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Vet Clin North Am Small Anim Pract. 2003 Nov;33(6):1453-65.

New perspectives about Hemotrophic mycoplasma (formerly, Haemobartonella and Eperythrozoon species) infections in dogs and cats.

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  • 1Department of Veterinary Pathobiology, University of Illinois, College of Veterinary Medicine, 1008 Hazelwood Drive, Urbana, IL 61807, USA. jmessick@cvm.uiuc.edu

Abstract

The new perspectives about hemotrophic mycoplasma infections in cats and dogs can be summarized as follows: Haemobartonella and Eperythrozoon species infecting the dog and cat have been reclassified as mycoplasmal parasites and given the names M haemofelis (Ohio or large form of H felis), M haemominutum (California or small form of H felis), and M haemocanis (H canis). The prevalence of hemotrophic mycoplasma infections in anemic cats in the United States is about 25% and usually involves M haemofelis. However, nonanemic cats may also be infected most commonly with M haemominutum. Chronic infections with hemotrophic mycoplasmas may promote myeloproliferative disorders in FeLV-infected cats. M haemocanis infection in dogs may be a widespread latent disease in kennel-raised dogs and is being investigated. The PCR assay is exquisitely sensitive for detection of M haemofelis and M haemominutum, and testing of blood donor cats and perhaps dogs should be done regularly. Fleas are involved in the transmission of M haemofelis to the cat, whereas R sanguines may be involved with transmission of M haemocanis to the dog. Treatment with doxycycline effectively controls acute infection in the cat and dog, and enrofloxacin may also be effective in the cat, but none of the antibiotics tested to date consistently clears the parasites.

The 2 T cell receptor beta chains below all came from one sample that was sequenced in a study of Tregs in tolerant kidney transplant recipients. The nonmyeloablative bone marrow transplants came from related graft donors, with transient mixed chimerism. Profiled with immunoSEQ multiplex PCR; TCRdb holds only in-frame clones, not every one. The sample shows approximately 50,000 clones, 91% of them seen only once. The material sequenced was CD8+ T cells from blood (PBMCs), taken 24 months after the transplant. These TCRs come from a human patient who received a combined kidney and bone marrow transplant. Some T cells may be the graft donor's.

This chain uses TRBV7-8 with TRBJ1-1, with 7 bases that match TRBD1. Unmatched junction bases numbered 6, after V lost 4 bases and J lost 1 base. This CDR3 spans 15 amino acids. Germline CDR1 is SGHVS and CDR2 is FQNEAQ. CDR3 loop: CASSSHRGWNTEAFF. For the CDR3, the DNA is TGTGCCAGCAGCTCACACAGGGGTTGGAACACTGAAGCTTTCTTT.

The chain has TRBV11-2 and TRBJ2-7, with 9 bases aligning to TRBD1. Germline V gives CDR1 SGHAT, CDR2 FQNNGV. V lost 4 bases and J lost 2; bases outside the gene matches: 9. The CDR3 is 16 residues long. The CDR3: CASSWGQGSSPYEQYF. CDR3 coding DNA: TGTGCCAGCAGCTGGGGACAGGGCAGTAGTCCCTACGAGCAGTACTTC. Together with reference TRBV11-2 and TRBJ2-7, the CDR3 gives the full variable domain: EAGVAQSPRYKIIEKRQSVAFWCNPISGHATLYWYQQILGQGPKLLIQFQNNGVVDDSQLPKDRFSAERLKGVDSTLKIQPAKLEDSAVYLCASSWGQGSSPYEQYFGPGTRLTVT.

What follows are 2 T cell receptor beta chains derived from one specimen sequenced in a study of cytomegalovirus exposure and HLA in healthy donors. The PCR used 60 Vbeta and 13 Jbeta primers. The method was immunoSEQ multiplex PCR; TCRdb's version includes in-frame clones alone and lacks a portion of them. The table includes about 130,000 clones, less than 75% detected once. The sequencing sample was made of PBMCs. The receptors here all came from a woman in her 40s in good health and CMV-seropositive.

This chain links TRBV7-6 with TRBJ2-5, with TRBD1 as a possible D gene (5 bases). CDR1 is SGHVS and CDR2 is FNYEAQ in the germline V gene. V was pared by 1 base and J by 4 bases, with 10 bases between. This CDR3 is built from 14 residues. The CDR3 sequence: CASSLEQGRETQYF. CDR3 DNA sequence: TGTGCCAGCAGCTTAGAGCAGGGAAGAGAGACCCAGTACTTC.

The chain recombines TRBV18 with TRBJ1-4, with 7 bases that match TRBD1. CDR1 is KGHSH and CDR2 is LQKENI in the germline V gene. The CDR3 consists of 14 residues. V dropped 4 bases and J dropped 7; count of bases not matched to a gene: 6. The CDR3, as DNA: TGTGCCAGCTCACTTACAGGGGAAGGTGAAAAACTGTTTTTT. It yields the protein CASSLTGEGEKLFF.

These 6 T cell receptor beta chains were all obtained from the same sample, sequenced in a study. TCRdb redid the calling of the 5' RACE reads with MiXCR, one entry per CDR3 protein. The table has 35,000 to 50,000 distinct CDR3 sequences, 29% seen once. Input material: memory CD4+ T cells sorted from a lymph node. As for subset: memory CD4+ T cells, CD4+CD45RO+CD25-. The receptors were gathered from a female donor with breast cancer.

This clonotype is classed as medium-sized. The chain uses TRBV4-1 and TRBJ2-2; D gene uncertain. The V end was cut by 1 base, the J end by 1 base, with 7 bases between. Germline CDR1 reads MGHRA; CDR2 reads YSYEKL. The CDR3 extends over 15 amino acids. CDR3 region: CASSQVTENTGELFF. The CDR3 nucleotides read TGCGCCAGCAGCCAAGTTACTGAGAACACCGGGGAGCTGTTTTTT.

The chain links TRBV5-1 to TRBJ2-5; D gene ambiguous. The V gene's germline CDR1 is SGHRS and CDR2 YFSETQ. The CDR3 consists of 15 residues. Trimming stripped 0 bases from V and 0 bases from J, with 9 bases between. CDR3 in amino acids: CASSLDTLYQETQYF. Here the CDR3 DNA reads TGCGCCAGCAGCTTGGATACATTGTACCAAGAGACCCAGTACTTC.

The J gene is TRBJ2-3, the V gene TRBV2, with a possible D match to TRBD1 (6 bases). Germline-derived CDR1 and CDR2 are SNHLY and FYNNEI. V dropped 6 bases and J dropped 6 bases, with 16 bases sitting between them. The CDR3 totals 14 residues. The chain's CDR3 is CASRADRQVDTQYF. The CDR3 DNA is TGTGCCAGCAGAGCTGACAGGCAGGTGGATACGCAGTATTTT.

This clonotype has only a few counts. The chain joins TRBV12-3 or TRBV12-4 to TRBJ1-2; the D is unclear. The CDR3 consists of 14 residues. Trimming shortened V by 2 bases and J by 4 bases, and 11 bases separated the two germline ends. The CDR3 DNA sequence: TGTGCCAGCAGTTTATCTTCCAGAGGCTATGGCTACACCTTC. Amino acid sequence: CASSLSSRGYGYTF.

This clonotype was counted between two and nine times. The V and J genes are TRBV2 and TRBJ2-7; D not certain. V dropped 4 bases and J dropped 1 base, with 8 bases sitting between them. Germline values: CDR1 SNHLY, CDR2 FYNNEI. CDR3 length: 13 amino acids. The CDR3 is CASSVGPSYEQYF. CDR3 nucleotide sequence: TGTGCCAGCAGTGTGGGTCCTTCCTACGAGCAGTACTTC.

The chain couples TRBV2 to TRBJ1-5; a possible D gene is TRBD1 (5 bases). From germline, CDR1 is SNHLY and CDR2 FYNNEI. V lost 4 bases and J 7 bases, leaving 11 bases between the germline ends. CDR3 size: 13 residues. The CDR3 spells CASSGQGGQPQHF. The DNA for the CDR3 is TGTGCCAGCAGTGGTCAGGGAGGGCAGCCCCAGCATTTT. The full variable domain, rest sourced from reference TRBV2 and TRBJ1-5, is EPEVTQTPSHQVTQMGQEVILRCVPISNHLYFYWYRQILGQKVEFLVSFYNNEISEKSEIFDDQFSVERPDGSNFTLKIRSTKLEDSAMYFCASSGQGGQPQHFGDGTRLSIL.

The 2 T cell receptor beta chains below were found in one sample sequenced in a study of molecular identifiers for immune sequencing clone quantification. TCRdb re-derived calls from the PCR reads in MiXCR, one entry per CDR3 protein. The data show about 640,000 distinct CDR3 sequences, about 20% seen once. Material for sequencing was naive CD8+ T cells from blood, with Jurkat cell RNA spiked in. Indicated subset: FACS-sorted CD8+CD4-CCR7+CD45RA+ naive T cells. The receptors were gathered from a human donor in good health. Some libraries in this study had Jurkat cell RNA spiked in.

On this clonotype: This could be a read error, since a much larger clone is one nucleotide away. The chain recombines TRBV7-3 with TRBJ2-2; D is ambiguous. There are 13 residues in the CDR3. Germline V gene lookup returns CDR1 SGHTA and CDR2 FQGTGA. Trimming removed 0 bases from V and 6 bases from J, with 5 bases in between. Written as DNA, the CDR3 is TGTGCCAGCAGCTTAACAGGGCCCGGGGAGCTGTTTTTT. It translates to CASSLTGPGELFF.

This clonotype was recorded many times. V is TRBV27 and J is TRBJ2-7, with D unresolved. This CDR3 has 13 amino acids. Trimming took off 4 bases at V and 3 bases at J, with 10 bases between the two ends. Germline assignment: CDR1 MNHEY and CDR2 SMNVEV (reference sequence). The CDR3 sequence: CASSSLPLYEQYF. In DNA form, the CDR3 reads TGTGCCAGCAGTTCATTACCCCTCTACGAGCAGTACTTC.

PMID:
14664208
[PubMed - indexed for MEDLINE]
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